Mapping and ablating stable sources for atrial fibrillation: summary of the literature on Focal Impulse and Rotor Modulation (FIRM)
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Atrial fibrillation (AF) is the most common sustained arrhythmia and the most common indication for catheter ablation. However, despite substantial technical advances in mapping and energy delivery, ablation outcomes remain suboptimal. A major limitation to AF ablation is that the areas targeted for ablation are rarely of proven mechanistic importance, in sharp contrast to other arrhythmias in which ablation targets demonstrated mechanisms in each patient. Focal impulse and rotor modulation (FIRM) is a new approach to demonstrate the mechanisms that sustain AF (“substrates”) in each patient that can be used to guide ablation then confirm elimination of each mechanism. FIRM mapping reveals that AF is sustained by 2–3 rotors and focal sources, with a greater number in patients with persistent than paroxysmal AF, lying within spatially reproducible 2.2 ± 1.4-cm2 areas in diverse locations. This temporospatial reproducibility, now confirmed by several groups using various methods, changes the concepts regarding AF-sustaining mechanisms, enabling localized rather than widespread ablation. Mechanistically, the role of rotors and focal sources in sustaining AF has been demonstrated by the acute and chronic success of source (FIRM) ablation alone. Clinically, adding FIRM to conventional ablation substantially improves arrhythmia freedom compared with conventional ablation alone, and ongoing randomized trials are comparing FIRM—ablation with and without conventional ablation to conventional ablation alone. In conclusion, ablation of patient-specific AF-sustaining mechanisms (substrates), as exemplified by FIRM, may be central to substantially improving AF ablation outcomes.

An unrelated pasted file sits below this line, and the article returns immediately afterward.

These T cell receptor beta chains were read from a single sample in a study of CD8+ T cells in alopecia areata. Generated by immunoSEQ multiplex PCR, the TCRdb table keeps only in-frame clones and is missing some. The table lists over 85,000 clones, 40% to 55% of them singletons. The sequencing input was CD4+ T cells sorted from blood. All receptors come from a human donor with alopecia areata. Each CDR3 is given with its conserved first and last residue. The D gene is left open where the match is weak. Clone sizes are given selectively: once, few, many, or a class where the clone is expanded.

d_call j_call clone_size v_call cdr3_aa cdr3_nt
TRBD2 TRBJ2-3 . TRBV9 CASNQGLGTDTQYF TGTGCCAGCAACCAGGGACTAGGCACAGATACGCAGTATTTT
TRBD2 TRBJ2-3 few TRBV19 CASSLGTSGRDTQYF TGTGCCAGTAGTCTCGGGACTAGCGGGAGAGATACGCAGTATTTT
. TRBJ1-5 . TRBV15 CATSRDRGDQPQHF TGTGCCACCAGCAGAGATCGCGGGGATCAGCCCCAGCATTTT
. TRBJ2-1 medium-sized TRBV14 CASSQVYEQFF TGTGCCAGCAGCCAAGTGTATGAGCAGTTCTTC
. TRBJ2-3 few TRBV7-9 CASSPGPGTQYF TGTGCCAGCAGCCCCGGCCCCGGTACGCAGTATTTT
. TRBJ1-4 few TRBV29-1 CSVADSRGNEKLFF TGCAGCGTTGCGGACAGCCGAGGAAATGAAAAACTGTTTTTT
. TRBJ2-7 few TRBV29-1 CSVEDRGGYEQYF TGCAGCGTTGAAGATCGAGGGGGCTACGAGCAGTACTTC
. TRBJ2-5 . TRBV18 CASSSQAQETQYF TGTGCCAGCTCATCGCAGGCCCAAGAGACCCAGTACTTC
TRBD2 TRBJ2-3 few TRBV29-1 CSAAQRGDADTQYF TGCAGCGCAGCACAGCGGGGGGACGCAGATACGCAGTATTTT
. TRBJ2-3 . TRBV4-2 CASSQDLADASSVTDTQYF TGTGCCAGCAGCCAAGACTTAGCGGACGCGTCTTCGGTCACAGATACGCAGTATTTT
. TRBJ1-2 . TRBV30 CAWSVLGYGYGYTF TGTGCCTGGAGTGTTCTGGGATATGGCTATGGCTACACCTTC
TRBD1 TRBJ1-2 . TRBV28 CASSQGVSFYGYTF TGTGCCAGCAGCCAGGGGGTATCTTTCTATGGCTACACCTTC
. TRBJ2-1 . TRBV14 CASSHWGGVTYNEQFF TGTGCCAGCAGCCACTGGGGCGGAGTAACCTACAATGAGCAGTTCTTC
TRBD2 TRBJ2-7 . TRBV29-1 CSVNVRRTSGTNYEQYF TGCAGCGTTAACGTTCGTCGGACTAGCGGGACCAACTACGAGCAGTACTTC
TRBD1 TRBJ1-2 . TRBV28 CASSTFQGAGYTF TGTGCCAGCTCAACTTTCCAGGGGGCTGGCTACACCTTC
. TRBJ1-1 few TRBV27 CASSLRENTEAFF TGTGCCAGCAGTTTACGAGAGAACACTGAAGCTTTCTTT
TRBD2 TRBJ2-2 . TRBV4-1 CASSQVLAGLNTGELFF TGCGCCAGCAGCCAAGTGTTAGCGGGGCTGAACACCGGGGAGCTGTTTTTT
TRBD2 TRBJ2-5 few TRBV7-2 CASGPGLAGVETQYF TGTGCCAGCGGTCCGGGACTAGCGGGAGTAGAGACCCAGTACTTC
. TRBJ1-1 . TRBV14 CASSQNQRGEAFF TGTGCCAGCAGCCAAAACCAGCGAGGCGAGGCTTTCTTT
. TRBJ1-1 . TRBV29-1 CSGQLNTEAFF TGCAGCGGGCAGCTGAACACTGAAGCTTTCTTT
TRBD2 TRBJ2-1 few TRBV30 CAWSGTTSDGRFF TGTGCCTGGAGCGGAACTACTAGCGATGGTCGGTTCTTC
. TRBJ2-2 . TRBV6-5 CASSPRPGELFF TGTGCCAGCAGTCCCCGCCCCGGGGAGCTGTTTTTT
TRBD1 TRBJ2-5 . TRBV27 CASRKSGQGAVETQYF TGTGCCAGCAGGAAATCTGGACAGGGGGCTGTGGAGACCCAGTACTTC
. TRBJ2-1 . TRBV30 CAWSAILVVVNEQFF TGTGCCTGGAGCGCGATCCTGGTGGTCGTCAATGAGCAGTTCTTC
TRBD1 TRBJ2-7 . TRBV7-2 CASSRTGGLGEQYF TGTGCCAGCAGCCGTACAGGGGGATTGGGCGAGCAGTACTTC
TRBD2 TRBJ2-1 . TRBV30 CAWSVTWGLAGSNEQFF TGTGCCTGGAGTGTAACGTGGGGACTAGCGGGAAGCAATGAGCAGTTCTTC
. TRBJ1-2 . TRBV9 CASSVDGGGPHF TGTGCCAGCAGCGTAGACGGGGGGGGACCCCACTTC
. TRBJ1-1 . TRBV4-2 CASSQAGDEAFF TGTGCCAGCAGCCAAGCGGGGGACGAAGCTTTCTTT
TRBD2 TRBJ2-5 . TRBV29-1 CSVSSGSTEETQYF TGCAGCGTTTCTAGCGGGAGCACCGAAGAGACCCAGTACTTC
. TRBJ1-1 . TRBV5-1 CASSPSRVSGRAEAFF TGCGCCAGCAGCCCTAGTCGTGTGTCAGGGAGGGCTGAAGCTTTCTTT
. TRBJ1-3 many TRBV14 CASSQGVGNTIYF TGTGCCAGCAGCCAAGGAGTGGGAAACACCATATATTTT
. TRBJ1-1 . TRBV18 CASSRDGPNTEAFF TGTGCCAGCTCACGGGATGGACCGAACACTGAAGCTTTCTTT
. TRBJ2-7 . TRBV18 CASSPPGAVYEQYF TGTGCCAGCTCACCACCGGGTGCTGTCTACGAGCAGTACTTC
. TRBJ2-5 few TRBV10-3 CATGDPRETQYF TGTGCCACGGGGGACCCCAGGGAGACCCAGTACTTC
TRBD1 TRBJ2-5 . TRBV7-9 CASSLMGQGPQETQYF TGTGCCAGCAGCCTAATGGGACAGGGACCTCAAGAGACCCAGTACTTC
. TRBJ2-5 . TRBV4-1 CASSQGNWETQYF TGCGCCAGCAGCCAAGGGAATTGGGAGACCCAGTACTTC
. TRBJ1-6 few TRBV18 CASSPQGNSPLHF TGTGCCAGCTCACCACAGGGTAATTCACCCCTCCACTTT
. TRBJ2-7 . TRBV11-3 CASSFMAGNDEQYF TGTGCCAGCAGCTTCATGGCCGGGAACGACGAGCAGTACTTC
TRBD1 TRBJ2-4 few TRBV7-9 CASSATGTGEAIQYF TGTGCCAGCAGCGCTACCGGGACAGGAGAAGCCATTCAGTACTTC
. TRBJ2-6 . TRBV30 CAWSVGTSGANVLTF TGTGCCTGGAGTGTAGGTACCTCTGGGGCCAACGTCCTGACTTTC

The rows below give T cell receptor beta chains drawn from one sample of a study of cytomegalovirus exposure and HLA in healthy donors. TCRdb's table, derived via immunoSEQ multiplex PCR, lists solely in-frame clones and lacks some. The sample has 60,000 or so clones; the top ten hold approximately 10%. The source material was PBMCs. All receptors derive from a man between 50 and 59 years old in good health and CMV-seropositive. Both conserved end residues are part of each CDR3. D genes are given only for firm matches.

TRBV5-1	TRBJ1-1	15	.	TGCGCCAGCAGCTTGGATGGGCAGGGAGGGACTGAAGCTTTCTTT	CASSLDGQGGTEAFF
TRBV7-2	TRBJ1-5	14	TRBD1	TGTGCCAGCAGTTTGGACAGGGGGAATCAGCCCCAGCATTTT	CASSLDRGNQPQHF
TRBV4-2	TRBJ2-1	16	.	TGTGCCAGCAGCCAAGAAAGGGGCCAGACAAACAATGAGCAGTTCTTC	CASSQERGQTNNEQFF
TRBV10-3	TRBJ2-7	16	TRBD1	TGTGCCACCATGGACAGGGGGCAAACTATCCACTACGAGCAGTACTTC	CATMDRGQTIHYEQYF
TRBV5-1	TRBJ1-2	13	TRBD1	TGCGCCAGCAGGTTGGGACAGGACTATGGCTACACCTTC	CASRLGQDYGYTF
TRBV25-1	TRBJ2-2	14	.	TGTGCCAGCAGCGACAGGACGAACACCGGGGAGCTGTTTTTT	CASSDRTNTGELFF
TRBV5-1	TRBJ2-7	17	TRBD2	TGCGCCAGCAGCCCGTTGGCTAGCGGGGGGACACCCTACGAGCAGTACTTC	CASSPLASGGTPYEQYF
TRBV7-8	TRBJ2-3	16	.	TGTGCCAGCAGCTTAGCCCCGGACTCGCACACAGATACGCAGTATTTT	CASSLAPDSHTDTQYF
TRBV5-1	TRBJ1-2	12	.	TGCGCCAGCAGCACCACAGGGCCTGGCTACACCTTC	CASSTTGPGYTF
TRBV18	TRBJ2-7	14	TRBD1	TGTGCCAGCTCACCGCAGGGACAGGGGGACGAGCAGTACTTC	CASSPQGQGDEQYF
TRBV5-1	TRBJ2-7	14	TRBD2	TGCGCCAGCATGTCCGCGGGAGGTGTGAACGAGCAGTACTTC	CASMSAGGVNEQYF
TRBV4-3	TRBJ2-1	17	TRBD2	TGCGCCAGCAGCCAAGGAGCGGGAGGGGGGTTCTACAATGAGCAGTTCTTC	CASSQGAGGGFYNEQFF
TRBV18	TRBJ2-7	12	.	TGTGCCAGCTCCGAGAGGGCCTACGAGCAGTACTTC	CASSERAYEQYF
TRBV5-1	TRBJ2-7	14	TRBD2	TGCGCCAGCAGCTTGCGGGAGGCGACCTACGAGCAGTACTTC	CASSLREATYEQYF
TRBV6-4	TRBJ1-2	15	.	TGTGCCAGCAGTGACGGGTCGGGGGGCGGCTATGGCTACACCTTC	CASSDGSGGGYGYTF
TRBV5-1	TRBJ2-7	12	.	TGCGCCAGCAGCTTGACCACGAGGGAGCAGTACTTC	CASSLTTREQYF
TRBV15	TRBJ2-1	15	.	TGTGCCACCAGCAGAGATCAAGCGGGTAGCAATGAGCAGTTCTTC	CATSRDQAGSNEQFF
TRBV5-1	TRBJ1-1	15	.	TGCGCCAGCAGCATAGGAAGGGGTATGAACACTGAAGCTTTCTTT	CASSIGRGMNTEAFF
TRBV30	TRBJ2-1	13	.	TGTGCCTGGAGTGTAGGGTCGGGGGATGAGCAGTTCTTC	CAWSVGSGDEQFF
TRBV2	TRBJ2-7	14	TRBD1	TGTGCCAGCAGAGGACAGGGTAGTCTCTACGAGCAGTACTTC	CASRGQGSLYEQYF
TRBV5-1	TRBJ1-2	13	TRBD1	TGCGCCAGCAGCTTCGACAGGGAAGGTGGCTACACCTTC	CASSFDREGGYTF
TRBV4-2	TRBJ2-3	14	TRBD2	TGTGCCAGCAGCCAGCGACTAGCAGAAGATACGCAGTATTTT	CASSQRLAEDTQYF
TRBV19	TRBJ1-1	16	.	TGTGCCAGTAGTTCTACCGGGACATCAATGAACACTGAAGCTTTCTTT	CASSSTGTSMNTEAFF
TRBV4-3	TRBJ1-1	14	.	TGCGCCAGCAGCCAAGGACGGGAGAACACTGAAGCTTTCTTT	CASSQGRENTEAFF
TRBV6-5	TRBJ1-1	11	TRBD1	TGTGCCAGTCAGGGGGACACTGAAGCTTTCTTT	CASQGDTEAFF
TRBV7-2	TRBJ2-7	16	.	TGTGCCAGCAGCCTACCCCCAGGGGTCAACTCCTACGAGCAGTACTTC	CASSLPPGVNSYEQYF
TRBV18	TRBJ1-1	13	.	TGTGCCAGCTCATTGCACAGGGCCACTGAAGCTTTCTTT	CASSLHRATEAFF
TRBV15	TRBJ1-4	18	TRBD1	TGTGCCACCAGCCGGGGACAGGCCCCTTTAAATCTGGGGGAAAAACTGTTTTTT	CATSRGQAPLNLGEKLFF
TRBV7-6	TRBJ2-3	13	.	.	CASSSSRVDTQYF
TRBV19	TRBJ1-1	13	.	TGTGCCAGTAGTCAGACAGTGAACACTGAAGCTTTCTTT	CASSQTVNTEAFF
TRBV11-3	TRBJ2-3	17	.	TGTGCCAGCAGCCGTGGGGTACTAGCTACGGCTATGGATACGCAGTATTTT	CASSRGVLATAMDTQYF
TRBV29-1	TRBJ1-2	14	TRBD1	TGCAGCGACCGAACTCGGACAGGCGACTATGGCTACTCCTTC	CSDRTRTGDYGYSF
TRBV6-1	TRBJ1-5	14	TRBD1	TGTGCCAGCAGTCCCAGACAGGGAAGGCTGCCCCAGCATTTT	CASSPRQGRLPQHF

KeywordsAtrial fibrillation Rotors Ablation Focal sources Substrates Phase mapping
This work was supported by grants to S.M. Narayan from the NIH (HL83359 and HL103800).
Conflict of interest
Dr. Narayan is a coauthor of intellectual property owned by the University of California Regents and licensed to Topera Inc. Topera does not sponsor any research, including that presented here. Dr. Narayan holds equity in Topera and reports having received honoraria from Medtronic, St. Jude Medical, and Biotronik. The other authors report no conflicts.
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